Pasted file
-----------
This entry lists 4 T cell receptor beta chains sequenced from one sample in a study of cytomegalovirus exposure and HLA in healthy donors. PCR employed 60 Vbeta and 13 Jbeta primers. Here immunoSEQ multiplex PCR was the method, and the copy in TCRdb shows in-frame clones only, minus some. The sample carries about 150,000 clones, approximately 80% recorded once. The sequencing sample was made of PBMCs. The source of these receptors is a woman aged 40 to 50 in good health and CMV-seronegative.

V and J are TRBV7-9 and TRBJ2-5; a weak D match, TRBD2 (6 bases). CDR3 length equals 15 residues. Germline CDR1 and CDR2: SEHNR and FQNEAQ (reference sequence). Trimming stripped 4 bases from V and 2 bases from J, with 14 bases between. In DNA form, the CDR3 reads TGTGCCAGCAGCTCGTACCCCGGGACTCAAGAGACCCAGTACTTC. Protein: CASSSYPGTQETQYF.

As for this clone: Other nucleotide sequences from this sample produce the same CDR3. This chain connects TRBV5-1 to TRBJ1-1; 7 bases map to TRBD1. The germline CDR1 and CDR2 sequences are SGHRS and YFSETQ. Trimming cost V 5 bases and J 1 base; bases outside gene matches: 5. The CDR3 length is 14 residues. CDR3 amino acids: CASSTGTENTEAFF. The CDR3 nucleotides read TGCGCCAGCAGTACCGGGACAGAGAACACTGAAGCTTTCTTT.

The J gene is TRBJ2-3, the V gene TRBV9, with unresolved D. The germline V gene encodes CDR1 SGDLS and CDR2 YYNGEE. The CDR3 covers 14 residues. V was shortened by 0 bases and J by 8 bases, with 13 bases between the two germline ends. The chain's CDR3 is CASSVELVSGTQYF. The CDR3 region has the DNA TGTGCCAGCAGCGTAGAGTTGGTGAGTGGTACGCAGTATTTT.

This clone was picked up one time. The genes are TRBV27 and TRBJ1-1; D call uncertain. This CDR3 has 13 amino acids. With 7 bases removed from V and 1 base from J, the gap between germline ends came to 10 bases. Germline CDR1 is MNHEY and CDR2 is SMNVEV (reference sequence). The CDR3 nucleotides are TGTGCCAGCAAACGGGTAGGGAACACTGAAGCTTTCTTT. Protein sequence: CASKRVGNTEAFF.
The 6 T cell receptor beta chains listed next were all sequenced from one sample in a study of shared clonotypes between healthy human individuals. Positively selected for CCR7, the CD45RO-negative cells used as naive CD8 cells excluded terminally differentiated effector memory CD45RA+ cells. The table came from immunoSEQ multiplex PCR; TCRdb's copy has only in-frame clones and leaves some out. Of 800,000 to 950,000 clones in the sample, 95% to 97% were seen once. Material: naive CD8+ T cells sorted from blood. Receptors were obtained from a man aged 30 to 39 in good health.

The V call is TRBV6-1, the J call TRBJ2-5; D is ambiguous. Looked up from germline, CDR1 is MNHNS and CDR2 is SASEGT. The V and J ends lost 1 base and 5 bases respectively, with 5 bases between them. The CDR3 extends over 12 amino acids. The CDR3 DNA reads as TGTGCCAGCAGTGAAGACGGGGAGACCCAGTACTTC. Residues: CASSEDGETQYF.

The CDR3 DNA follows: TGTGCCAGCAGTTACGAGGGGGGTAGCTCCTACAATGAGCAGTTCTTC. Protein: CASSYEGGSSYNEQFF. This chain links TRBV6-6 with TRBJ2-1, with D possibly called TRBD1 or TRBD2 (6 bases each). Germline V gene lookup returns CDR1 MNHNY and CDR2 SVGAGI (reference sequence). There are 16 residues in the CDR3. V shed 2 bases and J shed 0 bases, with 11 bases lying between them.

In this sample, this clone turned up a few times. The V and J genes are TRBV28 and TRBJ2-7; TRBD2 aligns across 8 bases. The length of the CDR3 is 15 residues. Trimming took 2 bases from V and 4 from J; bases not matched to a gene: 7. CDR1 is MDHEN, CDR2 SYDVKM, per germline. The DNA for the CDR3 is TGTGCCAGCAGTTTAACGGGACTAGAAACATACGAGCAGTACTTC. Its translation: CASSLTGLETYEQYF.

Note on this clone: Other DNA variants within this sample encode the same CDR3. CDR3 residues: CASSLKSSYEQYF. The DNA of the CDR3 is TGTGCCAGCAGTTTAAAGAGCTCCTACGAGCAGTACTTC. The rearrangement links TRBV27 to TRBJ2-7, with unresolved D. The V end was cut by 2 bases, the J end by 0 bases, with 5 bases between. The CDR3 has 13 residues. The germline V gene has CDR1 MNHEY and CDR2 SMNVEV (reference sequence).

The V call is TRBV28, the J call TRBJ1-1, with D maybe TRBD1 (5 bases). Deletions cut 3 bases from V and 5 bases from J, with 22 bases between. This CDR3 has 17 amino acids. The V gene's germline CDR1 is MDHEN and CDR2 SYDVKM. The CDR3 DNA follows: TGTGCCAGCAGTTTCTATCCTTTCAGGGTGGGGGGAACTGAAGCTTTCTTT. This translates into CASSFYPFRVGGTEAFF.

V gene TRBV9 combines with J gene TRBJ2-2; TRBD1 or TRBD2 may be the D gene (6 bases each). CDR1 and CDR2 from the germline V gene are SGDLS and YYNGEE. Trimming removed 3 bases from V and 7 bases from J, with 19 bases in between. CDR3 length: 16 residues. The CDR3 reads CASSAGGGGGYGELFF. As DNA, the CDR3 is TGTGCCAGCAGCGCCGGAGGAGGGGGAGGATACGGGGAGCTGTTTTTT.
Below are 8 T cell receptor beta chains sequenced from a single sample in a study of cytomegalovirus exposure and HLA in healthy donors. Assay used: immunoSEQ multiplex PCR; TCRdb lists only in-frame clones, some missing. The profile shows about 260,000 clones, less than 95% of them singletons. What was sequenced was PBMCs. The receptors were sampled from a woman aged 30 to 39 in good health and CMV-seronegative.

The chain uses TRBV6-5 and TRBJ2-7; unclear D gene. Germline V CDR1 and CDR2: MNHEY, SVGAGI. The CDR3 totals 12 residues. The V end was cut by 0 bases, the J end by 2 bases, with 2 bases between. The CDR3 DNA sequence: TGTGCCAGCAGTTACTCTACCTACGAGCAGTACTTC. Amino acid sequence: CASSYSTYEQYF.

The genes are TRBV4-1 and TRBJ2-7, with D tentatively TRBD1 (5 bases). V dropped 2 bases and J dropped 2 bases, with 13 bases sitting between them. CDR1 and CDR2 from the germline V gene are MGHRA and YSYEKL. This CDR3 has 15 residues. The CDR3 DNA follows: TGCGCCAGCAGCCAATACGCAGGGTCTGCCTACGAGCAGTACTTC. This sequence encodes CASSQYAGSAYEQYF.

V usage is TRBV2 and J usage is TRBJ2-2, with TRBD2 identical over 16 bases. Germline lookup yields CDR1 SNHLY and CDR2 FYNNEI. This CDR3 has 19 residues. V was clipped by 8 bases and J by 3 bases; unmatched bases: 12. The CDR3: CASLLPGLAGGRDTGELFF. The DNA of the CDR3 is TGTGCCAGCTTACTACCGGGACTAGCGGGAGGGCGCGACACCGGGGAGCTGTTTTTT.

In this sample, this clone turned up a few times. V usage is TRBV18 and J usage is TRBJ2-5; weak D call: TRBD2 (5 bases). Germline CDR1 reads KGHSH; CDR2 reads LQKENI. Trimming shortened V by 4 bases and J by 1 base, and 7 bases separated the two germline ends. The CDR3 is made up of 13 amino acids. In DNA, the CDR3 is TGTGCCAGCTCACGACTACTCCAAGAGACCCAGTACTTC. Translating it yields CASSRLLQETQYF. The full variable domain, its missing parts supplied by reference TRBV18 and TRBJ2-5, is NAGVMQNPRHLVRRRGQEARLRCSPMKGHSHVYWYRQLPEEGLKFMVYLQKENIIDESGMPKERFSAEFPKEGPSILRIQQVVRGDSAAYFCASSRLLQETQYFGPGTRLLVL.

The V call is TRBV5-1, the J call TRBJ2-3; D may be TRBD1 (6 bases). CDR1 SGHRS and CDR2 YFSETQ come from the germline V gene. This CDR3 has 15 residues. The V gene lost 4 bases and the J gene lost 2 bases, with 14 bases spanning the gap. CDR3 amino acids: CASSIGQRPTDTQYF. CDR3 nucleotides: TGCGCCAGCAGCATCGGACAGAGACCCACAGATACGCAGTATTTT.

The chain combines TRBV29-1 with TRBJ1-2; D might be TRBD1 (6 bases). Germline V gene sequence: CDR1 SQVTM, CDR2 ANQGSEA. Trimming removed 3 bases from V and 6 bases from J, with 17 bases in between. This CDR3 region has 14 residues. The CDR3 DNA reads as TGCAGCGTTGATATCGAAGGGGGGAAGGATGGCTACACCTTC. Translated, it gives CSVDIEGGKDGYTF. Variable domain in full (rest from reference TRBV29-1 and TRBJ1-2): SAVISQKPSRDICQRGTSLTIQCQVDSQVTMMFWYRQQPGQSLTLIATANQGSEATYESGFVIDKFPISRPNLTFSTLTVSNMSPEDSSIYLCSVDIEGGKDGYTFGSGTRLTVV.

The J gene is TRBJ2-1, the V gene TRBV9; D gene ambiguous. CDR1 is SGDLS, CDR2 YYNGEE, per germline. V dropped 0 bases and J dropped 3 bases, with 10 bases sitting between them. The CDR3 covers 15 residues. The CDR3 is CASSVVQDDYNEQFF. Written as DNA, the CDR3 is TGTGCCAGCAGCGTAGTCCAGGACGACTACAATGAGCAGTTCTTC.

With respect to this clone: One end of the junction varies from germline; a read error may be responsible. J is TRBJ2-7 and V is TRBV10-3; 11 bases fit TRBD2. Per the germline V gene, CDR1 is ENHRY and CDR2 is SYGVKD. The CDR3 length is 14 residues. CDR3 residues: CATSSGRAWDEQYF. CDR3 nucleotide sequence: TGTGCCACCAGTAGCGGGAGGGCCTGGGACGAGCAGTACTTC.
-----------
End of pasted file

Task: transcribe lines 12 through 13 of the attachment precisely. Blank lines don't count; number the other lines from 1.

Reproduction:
V gene TRBV9 combines with J gene TRBJ2-2; TRBD1 or TRBD2 may be the D gene (6 bases each). CDR1 and CDR2 from the germline V gene are SGDLS and YYNGEE. Trimming removed 3 bases from V and 7 bases from J, with 19 bases in between. CDR3 length: 16 residues. The CDR3 reads CASSAGGGGGYGELFF. As DNA, the CDR3 is TGTGCCAGCAGCGCCGGAGGAGGGGGAGGATACGGGGAGCTGTTTTTT.
Below are 8 T cell receptor beta chains sequenced from a single sample in a study of cytomegalovirus exposure and HLA in healthy donors. Assay used: immunoSEQ multiplex PCR; TCRdb lists only in-frame clones, some missing. The profile shows about 260,000 clones, less than 95% of them singletons. What was sequenced was PBMCs. The receptors were sampled from a woman aged 30 to 39 in good health and CMV-seronegative.